Wysouri “Z” Smith, a budtender at Las Vegas’ Curaleaf dispensary for a little more than a year, said he came to love the experience of talking with customers about their day, helping them find the right cannabis product and eventually knowing their names and favorite orders by heart.
But a statewide shutdown order for non-essential businesses, which directed cannabis businesses to do delivery only and will extend well past marijuana’s famed 4/20 “holiday,” has turned his day-to-day on its head. He now spends his shifts driving orders around town, donning a pair of gloves and a face mask before exchanging cannabis for cash, and keeping the chit chat to a minimum to maintain social distance.
“We try to make the transaction pretty quick, as quick as possible, get it in, get it out,” said Smith, 28. “We don’t really want to have a full conversation.”
He’s one of five or six Curaleaf employees who have transitioned to delivery drivers after the state’s announcement. In the highly regulated world of the legal cannabis industry, the approval involves a state inspection of a delivery vehicle — something that regulators are now doing virtually, by examining emailed photos and videos of specific employee and vehicle documents and the vehicle itself.
After a little back and forth with the state about the images that were submitted, Smith got the green light and has been up and running.
Amid the great uncertainty of the pandemic, Smith said many customers are stocking up on cannabis because they don’t know if conditions might change and whether they’ll have access to the dispensary and its products going forward. Most are ordering flower — a half an ounce, if not the full ounce that’s the upper limit of marijuana a person can buy in a single transaction.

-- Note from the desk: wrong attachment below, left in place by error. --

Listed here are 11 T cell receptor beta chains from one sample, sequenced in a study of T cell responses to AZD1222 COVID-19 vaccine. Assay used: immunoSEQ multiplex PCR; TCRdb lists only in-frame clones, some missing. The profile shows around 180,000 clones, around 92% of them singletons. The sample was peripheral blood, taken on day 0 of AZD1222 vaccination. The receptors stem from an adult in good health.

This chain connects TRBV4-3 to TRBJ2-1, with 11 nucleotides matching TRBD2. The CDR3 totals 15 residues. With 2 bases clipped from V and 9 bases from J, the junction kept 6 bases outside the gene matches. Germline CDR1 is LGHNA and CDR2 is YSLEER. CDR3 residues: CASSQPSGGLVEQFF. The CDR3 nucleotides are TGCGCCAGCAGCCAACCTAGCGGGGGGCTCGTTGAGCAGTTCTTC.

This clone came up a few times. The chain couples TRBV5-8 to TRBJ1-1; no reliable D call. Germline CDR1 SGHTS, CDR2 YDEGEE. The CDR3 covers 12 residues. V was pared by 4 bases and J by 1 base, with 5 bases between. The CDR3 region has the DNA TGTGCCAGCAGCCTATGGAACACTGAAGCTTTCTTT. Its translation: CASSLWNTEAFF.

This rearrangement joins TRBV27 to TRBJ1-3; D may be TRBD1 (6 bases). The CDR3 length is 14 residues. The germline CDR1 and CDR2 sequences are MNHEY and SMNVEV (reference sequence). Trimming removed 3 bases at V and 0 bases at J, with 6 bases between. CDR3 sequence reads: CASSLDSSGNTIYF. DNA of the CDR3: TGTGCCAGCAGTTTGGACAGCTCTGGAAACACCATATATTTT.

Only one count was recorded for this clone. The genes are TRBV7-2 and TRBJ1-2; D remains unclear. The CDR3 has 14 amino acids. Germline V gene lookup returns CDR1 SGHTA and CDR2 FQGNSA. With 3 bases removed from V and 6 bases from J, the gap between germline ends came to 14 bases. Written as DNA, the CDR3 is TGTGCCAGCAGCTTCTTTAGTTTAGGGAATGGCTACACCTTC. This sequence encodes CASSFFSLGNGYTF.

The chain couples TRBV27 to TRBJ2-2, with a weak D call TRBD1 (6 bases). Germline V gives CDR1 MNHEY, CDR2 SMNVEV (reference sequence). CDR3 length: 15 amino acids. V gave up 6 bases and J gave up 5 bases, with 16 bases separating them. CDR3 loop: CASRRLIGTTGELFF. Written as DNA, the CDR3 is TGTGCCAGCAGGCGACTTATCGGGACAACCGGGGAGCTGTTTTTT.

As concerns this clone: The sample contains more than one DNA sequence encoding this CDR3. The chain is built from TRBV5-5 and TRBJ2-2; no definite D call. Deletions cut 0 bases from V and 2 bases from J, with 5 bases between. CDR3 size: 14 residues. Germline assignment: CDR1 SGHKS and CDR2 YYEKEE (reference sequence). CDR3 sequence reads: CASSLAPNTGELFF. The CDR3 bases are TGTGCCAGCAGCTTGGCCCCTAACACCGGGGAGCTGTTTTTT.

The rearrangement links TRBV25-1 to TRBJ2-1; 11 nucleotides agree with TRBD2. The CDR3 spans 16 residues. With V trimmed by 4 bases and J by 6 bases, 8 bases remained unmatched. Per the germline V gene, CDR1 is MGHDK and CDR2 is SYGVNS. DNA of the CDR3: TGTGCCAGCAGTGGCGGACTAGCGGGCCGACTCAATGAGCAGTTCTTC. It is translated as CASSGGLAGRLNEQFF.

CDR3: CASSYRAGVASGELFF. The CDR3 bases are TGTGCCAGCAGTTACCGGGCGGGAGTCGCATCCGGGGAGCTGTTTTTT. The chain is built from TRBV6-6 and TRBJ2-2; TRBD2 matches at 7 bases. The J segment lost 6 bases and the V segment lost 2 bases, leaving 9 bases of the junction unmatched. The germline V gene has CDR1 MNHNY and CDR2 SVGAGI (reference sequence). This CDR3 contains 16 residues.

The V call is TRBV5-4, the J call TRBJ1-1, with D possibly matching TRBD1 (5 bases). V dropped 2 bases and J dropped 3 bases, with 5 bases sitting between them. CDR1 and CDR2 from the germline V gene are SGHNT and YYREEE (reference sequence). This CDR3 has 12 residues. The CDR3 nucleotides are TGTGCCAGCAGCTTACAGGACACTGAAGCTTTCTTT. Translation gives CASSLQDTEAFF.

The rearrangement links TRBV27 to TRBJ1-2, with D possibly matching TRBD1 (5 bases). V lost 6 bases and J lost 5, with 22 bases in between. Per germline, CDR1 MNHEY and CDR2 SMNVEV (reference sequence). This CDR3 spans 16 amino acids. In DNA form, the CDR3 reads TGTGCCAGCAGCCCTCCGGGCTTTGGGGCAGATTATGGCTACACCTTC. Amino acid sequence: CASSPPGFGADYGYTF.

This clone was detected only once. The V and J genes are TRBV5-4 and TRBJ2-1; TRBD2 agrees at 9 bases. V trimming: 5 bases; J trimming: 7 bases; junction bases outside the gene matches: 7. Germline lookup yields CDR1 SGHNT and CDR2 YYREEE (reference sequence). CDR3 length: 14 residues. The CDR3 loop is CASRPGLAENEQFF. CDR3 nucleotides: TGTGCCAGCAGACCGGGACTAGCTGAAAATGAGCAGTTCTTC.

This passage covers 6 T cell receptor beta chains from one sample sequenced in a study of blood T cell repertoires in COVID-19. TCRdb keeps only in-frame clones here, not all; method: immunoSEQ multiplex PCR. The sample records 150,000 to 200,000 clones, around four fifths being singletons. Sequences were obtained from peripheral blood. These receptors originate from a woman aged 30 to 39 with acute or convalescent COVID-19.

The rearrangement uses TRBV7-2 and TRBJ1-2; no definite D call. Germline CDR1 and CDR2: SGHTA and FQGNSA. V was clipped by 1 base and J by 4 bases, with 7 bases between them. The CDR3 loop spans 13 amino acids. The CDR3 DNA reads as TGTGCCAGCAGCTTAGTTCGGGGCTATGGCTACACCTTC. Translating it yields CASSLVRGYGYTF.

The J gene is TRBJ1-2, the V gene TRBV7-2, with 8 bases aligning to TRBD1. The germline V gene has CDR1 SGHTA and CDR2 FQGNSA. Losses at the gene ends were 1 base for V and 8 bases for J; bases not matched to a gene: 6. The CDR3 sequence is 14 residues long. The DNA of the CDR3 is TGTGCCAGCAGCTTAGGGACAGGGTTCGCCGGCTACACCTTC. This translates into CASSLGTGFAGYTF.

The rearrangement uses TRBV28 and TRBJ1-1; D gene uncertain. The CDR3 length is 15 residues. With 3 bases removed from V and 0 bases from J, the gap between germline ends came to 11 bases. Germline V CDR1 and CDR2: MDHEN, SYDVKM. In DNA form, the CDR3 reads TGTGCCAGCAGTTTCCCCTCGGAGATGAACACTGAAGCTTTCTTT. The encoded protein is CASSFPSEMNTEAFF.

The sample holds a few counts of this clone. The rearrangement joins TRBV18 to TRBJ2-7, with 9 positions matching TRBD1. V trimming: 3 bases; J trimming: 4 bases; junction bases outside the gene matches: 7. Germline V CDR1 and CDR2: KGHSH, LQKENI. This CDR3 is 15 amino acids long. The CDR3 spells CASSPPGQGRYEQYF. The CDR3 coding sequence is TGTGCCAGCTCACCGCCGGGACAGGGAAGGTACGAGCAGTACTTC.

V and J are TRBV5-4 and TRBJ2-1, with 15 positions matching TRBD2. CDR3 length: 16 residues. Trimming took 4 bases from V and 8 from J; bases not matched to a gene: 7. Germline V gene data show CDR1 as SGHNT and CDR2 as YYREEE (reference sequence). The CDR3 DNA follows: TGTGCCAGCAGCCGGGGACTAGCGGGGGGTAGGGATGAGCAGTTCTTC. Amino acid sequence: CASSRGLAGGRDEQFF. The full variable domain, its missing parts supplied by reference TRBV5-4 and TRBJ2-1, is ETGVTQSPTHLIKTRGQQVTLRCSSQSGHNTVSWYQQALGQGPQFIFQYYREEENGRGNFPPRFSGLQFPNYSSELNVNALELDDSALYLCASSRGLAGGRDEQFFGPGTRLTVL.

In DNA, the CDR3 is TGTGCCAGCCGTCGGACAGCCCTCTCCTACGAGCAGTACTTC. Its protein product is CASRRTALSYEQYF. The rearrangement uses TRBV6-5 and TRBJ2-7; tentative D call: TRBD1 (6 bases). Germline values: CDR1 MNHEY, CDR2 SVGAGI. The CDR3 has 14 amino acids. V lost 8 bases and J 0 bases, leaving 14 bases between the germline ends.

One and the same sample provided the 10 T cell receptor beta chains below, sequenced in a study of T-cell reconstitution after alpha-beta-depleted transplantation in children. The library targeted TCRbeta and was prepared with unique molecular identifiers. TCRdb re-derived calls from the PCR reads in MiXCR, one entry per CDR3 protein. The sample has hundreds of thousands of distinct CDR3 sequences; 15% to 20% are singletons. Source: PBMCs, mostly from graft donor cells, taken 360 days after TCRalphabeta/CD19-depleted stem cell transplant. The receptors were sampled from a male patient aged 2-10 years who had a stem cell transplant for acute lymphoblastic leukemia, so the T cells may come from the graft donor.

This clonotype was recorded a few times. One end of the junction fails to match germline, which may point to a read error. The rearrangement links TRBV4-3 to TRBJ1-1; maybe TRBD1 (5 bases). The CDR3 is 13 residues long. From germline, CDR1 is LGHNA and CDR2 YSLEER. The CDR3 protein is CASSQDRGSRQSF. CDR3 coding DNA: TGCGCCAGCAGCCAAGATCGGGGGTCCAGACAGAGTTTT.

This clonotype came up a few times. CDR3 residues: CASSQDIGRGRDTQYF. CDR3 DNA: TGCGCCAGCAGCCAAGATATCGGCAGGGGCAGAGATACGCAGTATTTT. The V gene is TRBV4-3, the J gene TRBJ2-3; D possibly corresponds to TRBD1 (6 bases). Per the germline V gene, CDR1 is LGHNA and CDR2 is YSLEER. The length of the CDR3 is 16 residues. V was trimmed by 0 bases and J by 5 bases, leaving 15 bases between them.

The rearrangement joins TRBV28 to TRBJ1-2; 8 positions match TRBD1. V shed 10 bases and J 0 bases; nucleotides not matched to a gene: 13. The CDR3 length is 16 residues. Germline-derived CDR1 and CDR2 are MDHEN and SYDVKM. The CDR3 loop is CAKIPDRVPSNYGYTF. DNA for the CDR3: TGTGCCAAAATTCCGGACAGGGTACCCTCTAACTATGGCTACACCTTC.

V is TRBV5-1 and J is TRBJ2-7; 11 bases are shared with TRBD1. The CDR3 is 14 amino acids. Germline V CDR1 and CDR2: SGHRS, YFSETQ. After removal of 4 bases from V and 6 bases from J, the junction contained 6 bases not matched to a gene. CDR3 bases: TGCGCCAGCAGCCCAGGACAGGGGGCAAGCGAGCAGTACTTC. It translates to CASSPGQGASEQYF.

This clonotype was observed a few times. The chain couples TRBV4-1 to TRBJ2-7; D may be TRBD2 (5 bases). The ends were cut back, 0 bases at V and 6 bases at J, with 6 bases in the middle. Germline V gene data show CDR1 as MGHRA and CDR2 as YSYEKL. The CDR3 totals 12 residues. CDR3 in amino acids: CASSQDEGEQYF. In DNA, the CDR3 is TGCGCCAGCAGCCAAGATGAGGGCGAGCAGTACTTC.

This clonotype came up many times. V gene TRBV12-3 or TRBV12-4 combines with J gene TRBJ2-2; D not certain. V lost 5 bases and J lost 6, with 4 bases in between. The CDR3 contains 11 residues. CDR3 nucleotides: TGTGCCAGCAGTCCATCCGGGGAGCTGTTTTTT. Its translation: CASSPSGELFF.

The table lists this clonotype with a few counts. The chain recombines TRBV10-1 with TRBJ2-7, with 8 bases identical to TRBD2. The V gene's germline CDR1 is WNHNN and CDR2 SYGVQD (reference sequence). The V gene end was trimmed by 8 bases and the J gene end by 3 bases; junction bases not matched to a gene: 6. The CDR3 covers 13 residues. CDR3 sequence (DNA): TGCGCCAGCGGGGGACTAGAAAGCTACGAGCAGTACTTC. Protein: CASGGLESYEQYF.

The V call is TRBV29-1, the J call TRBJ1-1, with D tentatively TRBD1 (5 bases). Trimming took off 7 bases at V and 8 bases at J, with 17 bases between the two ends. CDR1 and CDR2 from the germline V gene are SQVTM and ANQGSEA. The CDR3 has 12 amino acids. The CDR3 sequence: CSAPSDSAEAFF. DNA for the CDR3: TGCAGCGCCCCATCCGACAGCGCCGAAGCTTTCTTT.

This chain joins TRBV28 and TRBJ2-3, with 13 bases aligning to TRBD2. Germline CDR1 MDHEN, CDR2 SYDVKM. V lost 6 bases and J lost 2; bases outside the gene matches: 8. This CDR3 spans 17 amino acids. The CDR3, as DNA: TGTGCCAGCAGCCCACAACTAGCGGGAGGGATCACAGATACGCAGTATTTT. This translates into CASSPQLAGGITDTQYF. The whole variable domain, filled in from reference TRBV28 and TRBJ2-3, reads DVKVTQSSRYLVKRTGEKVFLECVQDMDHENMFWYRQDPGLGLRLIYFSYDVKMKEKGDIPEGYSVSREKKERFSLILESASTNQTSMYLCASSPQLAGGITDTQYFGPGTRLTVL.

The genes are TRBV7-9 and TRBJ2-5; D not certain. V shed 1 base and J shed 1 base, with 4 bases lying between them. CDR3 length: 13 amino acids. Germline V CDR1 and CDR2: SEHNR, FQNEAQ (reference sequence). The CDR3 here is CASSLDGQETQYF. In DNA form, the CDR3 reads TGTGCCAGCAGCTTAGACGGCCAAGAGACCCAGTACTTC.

But he said he’s noticed a drop in overall volume as jittery customers hold tightly to their money and don’t have as much discretionary income to spend at a dispensary.
Nevada Dispensary Association Executive Director Riana Durrett said while delivery has kept many marijuana businesses going, most are doing just a fraction of the sales they were before and some are not participating at all because the process is “too difficult and inefficient.”
“The illegal market has a stronghold on delivery in southern Nevada,” Durrett said. “To get involved, you’re not only competing with the legal market but a pretty well-oiled illegal market.”
It also requires meticulous recordkeeping. Drivers may not carry more than five ounces of cannabis in a trip, and must file a trip plan, fill out a manifest and log all transactions into a seed-to-sale tracking system called METRC.
Delivery was a small side service for many Nevada dispensaries before, so even the large jump in delivery capacity is not making up for the losses, she said. It’s been a blow for marijuana businesses that are already looking at a tough road ahead because — as part of a federally illegal industry — they can’t deduct business expenses on their taxes and don’t qualify for the Small Business Administration loans that many other businesses are looking to carry them through the challenges of the pandemic.
On a more personal level, what Smith misses is the personalized interaction with the budtender and customer deciding together what product is the best fit.
“When it’s over the phone or through a delivery system, I feel like they’re just kind of picking up what they could get in the moment,” he said.
Still, he said he’s happy just to have a job during the economic turmoil, and to continue providing a product that people value perhaps even more during uncertain times.
“Some people find cannabis helps them relax or gives a distraction from the stressful situation,” he said. “And for medical patients, they rely on it, so being able to provide access to them is crucial.”